Surgeons to face competence tests: Accidents lead royal colleges to introduce recertification system
If they refused to continue their education and if their standards of work were not acceptable, they could be told to change their job or stop practising.
Surgeons will have to amass 'Brownie points' based on attending lectures and workshops; assisting in and performing sufficient specialist operations to maintain their ability; and having the necessary training for new procedures.
The new guidelines, established by the four royal surgical colleges of England, Glasgow, Edinburgh and Ireland and the nine associations of surgical specialists, grew out of concern that some practitioners were using minimally invasive or 'keyhole surgery' with little training or experience.
A number of keyhole surgical accidents had been reported, and in the first keyhole surgery damages case pounds 22,500 was paid to a Manchester woman after a doctor admitted liability, having cut through her bile duct while removing her gall bladder.
'It is our view that that type of rapid introduction (of a new procedure) should not happen again in an uncontrolled manner,' Professor Norman Browse, president of the Royal College of Surgeons of England, said at the launch of the guidelines in London yesterday.
New techniques would have to undergo testing and approval similar to that necessary for the introduction of a new drug, he said.
Professor Patrick Boulter, president of the Royal College of Surgeons of Edinburgh, said a time when the requirements would be mandatory was envisaged.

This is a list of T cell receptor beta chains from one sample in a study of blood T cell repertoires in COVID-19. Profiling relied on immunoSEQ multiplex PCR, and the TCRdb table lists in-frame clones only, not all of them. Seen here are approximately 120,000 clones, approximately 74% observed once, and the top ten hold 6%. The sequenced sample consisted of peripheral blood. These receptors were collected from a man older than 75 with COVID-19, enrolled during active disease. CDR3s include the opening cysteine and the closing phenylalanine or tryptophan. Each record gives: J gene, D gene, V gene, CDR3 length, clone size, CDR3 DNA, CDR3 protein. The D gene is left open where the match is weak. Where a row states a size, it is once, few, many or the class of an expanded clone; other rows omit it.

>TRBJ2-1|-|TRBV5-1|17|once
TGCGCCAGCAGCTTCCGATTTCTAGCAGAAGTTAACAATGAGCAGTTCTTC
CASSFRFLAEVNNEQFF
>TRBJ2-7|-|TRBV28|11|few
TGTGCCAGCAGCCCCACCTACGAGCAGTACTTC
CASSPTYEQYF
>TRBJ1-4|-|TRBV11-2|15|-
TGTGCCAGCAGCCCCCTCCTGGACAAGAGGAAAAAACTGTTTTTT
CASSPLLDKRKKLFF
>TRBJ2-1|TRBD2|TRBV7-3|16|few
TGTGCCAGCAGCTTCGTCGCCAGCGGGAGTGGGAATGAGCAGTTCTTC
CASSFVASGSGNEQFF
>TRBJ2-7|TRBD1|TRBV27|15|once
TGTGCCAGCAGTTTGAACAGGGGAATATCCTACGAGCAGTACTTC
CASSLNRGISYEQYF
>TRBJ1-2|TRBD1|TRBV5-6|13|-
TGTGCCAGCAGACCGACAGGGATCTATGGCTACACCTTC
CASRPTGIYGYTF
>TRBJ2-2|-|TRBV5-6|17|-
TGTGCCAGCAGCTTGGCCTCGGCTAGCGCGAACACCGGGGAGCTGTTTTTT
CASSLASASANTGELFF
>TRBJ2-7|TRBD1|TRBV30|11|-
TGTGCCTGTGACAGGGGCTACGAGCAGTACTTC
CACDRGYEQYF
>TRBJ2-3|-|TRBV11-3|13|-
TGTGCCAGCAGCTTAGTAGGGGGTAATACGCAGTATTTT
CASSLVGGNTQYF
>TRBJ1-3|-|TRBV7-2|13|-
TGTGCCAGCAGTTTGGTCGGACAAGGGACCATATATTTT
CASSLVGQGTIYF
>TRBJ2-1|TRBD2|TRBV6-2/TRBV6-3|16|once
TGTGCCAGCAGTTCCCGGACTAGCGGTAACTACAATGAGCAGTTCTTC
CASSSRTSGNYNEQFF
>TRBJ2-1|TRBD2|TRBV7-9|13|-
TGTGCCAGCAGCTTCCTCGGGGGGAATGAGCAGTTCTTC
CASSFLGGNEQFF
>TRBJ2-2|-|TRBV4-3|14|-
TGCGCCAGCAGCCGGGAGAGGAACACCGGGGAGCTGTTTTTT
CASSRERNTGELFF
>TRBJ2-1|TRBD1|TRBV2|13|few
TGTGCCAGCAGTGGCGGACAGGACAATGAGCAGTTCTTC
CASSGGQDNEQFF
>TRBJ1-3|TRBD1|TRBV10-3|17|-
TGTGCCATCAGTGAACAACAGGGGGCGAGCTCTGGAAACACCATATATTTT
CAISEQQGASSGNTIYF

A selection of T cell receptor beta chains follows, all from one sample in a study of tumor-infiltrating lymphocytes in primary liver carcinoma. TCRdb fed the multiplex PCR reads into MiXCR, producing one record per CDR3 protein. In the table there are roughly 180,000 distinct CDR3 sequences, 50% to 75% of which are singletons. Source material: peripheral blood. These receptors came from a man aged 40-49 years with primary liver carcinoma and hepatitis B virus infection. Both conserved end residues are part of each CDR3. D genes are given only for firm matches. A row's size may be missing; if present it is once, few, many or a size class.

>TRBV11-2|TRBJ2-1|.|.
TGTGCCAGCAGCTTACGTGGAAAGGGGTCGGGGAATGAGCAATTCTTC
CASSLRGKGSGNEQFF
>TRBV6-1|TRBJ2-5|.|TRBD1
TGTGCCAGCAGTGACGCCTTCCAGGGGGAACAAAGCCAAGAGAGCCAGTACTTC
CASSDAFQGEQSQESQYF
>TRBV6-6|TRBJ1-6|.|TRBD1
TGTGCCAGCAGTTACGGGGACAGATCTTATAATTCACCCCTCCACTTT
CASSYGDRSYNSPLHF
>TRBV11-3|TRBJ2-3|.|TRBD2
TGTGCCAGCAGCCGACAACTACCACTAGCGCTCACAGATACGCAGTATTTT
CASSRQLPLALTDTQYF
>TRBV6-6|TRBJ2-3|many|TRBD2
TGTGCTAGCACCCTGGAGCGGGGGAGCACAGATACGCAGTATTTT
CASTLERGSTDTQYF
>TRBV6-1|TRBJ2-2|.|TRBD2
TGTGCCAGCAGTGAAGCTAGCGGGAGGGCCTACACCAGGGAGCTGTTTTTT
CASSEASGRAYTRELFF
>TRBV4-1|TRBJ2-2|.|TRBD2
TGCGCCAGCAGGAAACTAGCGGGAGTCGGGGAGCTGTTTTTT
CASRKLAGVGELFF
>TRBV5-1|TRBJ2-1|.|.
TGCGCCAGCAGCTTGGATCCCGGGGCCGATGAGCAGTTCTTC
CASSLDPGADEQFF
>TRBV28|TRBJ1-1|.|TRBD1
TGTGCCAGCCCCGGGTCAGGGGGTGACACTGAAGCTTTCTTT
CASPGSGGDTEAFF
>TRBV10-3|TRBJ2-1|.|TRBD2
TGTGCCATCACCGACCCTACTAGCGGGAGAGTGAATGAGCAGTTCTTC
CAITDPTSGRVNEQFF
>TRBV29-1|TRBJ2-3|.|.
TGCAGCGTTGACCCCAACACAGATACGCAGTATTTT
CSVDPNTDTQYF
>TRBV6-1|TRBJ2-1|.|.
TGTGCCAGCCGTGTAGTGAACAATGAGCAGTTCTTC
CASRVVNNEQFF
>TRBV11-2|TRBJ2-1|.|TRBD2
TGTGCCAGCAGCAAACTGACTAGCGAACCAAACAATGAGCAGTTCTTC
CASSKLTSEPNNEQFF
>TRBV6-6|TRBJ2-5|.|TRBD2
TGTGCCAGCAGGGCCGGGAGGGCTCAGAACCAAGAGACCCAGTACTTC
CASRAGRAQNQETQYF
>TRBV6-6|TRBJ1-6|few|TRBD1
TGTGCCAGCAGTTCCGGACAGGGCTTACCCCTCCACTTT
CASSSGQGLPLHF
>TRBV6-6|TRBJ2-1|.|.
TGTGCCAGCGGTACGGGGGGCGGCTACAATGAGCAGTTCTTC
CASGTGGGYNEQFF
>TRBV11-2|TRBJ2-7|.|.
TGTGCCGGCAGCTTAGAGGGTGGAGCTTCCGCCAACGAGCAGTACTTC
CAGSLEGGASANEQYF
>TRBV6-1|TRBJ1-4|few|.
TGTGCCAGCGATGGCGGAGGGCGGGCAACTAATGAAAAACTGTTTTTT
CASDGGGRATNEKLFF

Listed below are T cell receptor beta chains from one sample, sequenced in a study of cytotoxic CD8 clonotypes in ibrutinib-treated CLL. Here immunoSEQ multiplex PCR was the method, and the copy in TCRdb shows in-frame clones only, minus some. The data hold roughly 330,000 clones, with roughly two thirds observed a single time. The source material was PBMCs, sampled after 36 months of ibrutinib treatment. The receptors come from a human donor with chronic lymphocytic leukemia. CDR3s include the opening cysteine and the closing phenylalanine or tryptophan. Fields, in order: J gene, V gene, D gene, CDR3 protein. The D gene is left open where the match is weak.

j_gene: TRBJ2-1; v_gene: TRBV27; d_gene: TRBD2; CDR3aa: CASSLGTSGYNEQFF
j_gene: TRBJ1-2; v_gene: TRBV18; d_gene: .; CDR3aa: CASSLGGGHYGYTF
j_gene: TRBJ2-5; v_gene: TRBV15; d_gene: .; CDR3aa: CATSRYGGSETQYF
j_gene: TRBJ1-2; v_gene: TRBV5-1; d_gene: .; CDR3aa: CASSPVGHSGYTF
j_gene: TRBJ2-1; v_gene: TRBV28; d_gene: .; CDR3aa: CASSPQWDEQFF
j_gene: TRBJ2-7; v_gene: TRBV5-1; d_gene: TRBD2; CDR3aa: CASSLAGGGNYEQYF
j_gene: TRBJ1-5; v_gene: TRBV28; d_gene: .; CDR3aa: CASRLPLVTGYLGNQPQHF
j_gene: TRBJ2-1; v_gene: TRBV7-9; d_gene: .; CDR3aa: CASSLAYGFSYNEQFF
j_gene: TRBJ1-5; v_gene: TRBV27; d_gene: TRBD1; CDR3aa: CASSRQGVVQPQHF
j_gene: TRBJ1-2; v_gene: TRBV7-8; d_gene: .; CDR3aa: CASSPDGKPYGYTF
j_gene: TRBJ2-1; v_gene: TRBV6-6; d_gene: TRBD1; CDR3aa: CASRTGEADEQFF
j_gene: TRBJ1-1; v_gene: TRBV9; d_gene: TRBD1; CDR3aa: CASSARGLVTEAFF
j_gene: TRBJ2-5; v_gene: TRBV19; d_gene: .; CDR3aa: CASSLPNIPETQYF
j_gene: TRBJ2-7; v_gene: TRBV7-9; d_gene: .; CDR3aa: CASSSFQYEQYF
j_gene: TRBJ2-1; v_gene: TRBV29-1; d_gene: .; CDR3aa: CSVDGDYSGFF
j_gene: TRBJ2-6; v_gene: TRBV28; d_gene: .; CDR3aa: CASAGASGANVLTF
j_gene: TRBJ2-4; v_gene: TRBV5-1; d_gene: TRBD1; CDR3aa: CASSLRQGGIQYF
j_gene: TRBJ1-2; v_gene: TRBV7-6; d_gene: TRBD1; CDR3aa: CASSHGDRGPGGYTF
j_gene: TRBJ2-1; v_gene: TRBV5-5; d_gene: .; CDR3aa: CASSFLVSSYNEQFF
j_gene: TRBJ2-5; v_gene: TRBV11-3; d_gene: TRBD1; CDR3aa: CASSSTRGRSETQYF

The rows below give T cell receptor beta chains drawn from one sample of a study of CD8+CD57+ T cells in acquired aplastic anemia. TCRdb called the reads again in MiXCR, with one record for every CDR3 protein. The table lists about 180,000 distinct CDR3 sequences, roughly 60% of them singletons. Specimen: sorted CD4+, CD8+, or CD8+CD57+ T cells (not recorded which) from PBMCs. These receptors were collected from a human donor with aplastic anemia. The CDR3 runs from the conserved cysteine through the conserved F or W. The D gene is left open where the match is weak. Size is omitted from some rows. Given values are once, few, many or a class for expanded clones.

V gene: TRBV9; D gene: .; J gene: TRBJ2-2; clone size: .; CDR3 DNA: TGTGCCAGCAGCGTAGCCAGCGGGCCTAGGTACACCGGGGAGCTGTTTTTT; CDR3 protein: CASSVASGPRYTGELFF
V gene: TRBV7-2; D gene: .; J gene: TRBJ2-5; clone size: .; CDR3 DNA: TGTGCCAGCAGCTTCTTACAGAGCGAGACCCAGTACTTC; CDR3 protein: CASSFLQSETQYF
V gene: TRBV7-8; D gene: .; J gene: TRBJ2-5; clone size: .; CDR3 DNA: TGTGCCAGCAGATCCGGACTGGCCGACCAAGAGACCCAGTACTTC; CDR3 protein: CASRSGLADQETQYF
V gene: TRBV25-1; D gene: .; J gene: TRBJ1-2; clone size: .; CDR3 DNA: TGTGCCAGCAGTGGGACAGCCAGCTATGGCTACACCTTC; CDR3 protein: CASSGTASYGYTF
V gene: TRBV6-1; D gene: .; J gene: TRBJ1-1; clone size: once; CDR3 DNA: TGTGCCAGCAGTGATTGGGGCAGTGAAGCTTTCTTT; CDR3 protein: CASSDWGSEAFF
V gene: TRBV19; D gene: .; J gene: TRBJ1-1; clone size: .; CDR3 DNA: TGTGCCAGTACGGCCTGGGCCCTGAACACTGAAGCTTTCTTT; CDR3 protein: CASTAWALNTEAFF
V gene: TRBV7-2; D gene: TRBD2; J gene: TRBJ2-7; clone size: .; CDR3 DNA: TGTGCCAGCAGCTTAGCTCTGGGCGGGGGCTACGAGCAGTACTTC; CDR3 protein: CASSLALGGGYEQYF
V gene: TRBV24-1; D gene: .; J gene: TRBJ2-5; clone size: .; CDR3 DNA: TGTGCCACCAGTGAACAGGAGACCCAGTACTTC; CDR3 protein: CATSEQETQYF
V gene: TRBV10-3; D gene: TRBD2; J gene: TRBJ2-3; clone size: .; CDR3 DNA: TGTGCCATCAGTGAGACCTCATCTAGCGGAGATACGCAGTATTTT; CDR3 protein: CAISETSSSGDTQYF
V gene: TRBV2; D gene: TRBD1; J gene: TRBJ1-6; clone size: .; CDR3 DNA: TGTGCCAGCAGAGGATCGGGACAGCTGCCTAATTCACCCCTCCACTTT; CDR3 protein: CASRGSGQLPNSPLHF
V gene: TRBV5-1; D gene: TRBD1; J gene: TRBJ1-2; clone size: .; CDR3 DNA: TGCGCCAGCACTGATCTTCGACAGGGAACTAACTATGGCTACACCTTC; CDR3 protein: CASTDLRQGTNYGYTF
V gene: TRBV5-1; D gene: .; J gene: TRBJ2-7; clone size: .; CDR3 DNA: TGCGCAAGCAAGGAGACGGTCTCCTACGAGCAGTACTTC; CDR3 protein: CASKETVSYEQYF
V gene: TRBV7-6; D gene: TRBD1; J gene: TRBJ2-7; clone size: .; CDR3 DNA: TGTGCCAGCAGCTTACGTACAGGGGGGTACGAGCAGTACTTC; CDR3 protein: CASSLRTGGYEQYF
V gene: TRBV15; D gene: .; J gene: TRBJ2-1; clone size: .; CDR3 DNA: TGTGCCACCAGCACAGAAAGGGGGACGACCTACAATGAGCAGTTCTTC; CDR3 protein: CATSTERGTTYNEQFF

Professor Browse said: 'What happened in 1987 and 1988 was that technologies which had become highly sophisticated and developed outside medicine, such as aspects of fibre-optics and using TV cameras, were suddenly introduced into surgical practice.
'Quite suddenly surgeons saw the potential for using them in abdominal surgery. They were introduced extraordinarily rapidly.'
The guidelines say simply undertaking training will no longer be proof of ability. As much importance is given to experience. 'A surgeon who performs a specific operation once or twice a year is unlikely to be as experienced and therefore as competent as a surgeon who performs the same procedure 30 times a year,' they say.
They acknowledge that the new approach will lead to more specialisation, saying 'rare conditions and rare operations should only be treated in specialist centres'.
A survey of surgeons using keyhole surgery for gallbladder operations found that 53 per cent completed the ideal training package of a workshop, assisting in operations, and then being assisted at them; 25 per cent had done two of the three components; and 5 per cent had done none.
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